As the Church works for justice and truth and transparency in teaching and action, we must ask Bakhita and others to make hope overwhelming to all — especially those men and women who have been hurt by the Church, and especially as children and young, vulnerable seminarians, as well.

At her beatification, John Paul said:

In Blessed Josephine Bakhita we have an eminent witness of God’s fatherly love and a luminous sign of the perennial modernness of the Beatitudes. In our time, in which the unbridled race for power, money, and pleasure is the cause of so mistrust, violence, and loneliness, Sister Bakhita has been given to us once more by the Lord as a universal sister, so that she can reveal to us the secret of true happiness: the Beatitudes. Hers is a message of heroic goodness modeled on the goodness of the heavenly Father. She has left us a witness of evangelical reconciliation and forgiveness.

As I write, it’s unclear what went wrong at all levels involving so many leaders in the Church. John Paul may have been among them in the case of Theodore McCarrick, among others. 

I can’t help but think whatever the case is, the legacy of his own heroic virtue on so many fronts may be continuing to bear fruit for us in a rediscovery of this remarkable saint he canonized at this time in Church history. 

Pope Francis has emphasized the beatitudes as the “identity card” of the Christian throughout his pontificate. And here is an example in the most arduous of situations.

Father Divo Barsotti, theologian and founder of the Community of the Children of God, observed that [as cited in the Ignatius Press book “Bakhita, From Slave to Saint,” by Roberto Italo Zanini]:

Bakhita is proof that Christianity can transform slaves, that is, people who have lost the sense of their own personhood, into persons capable of unexpected strength. Bakhita is the certainty that through Christ, man can pass from a state of marginalization to one of eternal dignity, greatness, and freedom. And this applies not only to Africa, of course, but to the whole world. Christianity’s powerful promotion of human dignity through figures such as Bakhita is enormous, even though it is often barely reported. A fundamental component of this movement is the promotion of the dignity of women, in opposition to the way in which women are reduced to objects, fashioned into slaves either by consumerism or by cultures that ignore their tremendous human, spiritual, and social gifts. Nobody has done more for women than Christianity, and Bakhita is a witness to this truth.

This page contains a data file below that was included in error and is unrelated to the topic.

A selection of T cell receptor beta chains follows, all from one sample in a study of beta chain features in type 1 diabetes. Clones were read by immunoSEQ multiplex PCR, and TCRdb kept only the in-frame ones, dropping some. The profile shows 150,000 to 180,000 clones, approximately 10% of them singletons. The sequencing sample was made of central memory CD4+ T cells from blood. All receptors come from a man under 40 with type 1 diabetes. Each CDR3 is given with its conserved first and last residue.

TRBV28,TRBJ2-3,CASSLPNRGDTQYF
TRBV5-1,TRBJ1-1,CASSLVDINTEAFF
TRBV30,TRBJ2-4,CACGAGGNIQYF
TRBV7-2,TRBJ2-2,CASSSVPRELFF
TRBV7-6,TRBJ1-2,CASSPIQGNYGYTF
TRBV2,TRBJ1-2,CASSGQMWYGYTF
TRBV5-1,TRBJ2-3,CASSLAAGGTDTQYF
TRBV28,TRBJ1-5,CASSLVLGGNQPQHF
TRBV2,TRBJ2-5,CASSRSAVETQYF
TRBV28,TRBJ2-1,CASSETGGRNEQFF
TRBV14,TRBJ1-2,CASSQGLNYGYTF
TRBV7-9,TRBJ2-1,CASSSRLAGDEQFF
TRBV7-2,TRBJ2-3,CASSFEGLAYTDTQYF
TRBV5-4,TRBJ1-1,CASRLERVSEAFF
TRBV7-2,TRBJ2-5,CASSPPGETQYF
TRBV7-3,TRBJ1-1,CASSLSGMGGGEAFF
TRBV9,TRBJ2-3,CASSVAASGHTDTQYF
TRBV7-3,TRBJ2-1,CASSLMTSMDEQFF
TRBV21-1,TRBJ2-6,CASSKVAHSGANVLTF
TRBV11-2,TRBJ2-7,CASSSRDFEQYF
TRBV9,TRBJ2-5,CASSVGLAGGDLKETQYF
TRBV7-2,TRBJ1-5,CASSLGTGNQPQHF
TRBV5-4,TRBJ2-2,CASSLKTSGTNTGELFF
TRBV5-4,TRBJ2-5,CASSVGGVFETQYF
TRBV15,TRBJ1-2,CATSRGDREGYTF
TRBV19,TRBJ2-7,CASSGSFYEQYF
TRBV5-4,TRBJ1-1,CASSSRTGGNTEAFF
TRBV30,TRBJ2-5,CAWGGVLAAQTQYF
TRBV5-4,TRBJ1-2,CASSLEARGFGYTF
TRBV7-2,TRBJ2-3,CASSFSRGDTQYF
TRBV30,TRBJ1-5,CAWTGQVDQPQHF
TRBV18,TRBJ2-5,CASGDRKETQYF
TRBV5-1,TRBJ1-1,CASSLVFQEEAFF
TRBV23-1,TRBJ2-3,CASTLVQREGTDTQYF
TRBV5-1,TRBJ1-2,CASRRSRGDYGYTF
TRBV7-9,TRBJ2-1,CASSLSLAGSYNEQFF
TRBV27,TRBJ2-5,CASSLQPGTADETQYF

It was during her beatification process that her late-in-life testimony was released by her biographer, who was given a note about it from her community. As the testimony released at the time put it:

Bakhita came of age and developed harmoniously. The Turkish general was satisfied with her, proud to possess a slave of such racial purity. But one day he said to his wife: “That slave is maturing well, but I don’t like the way she sticks out like that.”

“In the afternoon,” Bakhita recalled, “the master called for me. I ran and knelt down before him, as was the custom. He took the budding part of my chest roughly in his hands and began to twist my breasts as if they were dishrags. I fainted, and for the rest of the day I was left alone. But the next day, and on two other successive days, I underwent the same treatment. The master twisted my already much-tortured flesh, squeezing until every trace of roundness was eliminated. And I had to hold still without complaint, or else I would be whipped. Now I’m like a smooth table.”

Telling her mother superior at the end of her life, she explained, “When I was questioned about my life, I did not mention this part, because I was ashamed.”
That she did not take that to her grave, may be a clear message to us, to embrace the current “bringing all things to light” season. Some dioceses have gone to independent auditors to take a look at their files and investigate and hand over to authorities what might be crimes. 

Others have already been approached by law enforcement, as the United States Department of Justice has announced plans to take a look at every diocese in the country.

We have to face what has happened, and do so with the heart of Jesus, through the eyes of the Father, guided by the Holy Spirit. Pray for this for our bishops and priests. Pray for this for us all, for each and every one of us is a leader in the Church by what we do and say and pray and how we spend our time. Live sacramental lives of beatitude. Get to know and call upon Bakhita by name.


Kathryn Jean Lopez is a contributing editor to Angelus, and editor-at-large of the National Review Online. She is also a Senior Fellow at the National Review Institute and a nationally syndicated columnist with United Media’s Newspaper Enterprise Association. Her work has appeared in the Wall Street Journal, New York Post, The Human Life Review, First Things and elsewhere.